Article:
ENERGY firms could explore Huntingdonshire and South Cambridgeshire in the search for new gas resources as the Government looks to cheapen bills.

An area spanning four counties, which includes Abbotsley, Eltisley and Great Gransden at its north western extremity, has been included in a consultation on a Strategic Environmental Assessment for onshore gas and oil resources ahead of the 14th drilling licensing round next year.

The drilling licence would open the area, one of two in East Anglia proposed in next year’s round, to the winning energy company to look for possible sites for gas production.

The only hints to possible gas stores in the region are in Ashwell, Hertfordshire, and Little Chrishill, Essex – sites that were drilled in 1965, although it is unclear whether they discovered gas.

Since the last round of licensing in 2008, which this area was not part of, 
American shale gas extraction through fracking has been at the forefront of the Government’s mind as it has meant 
huge reductions in energy bills on the other side of the Atlantic, at a time 
when UK imports of gas have hit an all time high.

The Hunts Post understands the area is not believed to be rich in shale gas, so the controversial fracking, which this week Prime Minister David Cameron asked the country to embrace, is unlikely. However, some parts of Huntingdonshire and South Cambridgeshire have the same characteristics as the Weald Basin, in East Sussex, where large gas deposits have been found.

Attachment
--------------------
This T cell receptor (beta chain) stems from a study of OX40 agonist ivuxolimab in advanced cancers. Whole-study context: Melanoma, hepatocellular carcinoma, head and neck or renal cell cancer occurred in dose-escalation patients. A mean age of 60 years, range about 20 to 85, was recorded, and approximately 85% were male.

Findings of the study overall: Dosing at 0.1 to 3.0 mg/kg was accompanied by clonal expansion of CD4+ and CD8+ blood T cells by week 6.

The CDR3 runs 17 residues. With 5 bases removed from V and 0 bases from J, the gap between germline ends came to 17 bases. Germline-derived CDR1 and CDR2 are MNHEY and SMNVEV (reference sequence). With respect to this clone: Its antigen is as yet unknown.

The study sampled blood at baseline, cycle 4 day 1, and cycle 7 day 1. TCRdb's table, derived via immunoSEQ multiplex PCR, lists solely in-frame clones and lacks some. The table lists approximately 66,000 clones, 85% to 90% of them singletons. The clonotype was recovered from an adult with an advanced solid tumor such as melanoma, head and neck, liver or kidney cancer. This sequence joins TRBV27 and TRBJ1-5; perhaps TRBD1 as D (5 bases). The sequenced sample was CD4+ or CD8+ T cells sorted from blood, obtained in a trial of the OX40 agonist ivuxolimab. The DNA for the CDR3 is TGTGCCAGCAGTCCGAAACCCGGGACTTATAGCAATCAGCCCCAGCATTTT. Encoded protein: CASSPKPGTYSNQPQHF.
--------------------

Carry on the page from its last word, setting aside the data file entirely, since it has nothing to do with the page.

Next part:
The process between buying a licence from the Government and actually drilling is lengthy – a company will have to buy land or approach landowners, choose a drill and apply for a long list of permissions, including planning permission and permission from the Environment Agency.

Michael Monk, chairman of the Cambridgeshire Campaign to Protect Rural England (CPRE) told The Hunts Post the group would monitor the situation to see if there was any likely future impact on the county.

“We like to keep an open mind because obviously we recognise the country does require regular energy,” said Mr Monk.

“Our primary concerns would be about the impact of traffic for constructing and servicing the drill, and the impact of HGVs coming through the villages as we want to protect our rural communities.”

He added: “With fracking, we have different concerns as it could cause tremors and the pollution of ground water supplies.”